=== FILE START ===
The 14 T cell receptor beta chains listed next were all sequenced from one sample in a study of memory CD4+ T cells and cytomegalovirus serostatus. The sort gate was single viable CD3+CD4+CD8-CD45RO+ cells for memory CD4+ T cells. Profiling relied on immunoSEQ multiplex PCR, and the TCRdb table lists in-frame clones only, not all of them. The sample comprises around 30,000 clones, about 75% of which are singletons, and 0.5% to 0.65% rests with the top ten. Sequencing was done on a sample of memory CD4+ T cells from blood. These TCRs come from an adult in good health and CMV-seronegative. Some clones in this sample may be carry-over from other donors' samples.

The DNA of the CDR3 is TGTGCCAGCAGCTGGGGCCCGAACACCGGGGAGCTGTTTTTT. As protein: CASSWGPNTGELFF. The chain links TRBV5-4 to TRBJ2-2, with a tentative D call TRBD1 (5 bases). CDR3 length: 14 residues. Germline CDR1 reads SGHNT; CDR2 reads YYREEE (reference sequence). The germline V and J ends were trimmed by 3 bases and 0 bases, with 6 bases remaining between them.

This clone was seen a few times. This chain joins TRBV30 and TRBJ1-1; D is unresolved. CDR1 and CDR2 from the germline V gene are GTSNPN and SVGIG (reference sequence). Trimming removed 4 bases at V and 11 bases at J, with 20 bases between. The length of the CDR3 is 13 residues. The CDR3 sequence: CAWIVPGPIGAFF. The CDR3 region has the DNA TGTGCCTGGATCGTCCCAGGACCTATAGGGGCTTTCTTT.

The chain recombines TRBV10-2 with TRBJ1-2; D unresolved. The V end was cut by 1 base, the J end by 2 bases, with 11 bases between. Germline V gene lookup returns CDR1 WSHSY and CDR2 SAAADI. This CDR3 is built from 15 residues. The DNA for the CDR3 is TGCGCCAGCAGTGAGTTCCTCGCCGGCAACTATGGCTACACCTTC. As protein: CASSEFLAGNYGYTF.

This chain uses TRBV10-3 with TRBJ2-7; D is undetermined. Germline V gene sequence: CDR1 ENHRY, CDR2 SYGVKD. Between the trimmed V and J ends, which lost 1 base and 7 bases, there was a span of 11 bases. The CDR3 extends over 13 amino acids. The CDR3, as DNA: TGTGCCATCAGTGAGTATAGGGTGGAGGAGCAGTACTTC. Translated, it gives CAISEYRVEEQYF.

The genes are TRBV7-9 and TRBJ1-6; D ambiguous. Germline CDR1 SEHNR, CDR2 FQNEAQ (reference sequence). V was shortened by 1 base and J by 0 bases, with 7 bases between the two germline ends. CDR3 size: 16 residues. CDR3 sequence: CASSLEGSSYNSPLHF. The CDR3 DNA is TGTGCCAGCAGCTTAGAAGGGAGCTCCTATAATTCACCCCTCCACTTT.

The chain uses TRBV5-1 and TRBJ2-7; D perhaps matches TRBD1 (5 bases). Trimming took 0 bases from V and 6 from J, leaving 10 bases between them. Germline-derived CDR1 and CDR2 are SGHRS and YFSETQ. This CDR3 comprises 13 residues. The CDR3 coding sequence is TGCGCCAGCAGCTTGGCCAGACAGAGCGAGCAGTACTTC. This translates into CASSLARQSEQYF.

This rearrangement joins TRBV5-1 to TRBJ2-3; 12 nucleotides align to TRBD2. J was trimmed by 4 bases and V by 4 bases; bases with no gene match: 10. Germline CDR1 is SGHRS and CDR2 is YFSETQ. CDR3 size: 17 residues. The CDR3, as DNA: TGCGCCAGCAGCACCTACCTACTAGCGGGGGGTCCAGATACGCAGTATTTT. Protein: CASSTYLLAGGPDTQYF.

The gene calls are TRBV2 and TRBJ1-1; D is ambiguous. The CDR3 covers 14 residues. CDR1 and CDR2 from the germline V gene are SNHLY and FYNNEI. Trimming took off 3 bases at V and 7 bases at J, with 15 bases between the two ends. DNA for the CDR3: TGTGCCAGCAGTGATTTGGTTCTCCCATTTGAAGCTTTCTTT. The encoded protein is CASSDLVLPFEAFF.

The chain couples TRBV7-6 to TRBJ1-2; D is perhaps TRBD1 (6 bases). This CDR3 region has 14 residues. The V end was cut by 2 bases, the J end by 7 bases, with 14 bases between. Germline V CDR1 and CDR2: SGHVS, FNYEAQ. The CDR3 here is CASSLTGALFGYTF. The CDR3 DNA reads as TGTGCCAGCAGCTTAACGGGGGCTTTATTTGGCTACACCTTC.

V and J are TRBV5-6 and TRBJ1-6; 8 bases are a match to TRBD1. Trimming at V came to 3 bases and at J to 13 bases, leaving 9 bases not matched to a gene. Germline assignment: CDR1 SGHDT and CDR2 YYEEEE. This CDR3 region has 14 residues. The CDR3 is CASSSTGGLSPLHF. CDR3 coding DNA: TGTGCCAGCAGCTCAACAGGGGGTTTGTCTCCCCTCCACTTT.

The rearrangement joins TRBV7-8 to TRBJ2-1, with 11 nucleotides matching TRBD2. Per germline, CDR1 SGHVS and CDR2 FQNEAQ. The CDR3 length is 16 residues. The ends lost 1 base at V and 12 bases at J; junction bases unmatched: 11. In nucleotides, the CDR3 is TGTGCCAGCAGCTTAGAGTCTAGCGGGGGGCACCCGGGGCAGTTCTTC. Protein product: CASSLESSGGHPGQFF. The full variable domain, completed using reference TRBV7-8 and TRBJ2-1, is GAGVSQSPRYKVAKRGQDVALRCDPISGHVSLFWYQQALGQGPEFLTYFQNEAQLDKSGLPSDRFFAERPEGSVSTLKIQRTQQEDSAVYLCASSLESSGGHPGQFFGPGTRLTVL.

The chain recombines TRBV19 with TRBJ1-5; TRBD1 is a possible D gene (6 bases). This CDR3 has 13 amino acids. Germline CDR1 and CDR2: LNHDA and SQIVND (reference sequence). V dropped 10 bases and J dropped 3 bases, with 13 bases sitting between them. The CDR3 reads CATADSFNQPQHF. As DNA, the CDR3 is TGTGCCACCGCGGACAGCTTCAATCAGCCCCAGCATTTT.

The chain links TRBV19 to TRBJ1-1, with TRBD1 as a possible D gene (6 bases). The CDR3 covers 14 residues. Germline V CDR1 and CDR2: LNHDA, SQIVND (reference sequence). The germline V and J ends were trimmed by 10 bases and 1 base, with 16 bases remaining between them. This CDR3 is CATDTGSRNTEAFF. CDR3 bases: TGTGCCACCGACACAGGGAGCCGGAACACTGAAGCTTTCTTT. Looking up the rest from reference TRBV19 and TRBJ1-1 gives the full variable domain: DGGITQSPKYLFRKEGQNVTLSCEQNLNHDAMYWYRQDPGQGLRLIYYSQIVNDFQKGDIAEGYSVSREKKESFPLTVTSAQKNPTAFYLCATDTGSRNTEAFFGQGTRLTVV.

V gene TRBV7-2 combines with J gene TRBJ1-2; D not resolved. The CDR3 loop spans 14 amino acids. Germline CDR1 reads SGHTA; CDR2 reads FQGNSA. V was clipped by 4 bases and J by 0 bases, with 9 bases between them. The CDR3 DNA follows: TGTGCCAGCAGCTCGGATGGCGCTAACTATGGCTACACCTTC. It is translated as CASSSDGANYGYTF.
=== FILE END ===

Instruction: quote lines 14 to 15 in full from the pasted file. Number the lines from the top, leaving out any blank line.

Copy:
The chain links TRBV19 to TRBJ1-1, with TRBD1 as a possible D gene (6 bases). The CDR3 covers 14 residues. Germline V CDR1 and CDR2: LNHDA, SQIVND (reference sequence). The germline V and J ends were trimmed by 10 bases and 1 base, with 16 bases remaining between them. This CDR3 is CATDTGSRNTEAFF. CDR3 bases: TGTGCCACCGACACAGGGAGCCGGAACACTGAAGCTTTCTTT. Looking up the rest from reference TRBV19 and TRBJ1-1 gives the full variable domain: DGGITQSPKYLFRKEGQNVTLSCEQNLNHDAMYWYRQDPGQGLRLIYYSQIVNDFQKGDIAEGYSVSREKKESFPLTVTSAQKNPTAFYLCATDTGSRNTEAFFGQGTRLTVV.

V gene TRBV7-2 combines with J gene TRBJ1-2; D not resolved. The CDR3 loop spans 14 amino acids. Germline CDR1 reads SGHTA; CDR2 reads FQGNSA. V was clipped by 4 bases and J by 0 bases, with 9 bases between them. The CDR3 DNA follows: TGTGCCAGCAGCTCGGATGGCGCTAACTATGGCTACACCTTC. It is translated as CASSSDGANYGYTF.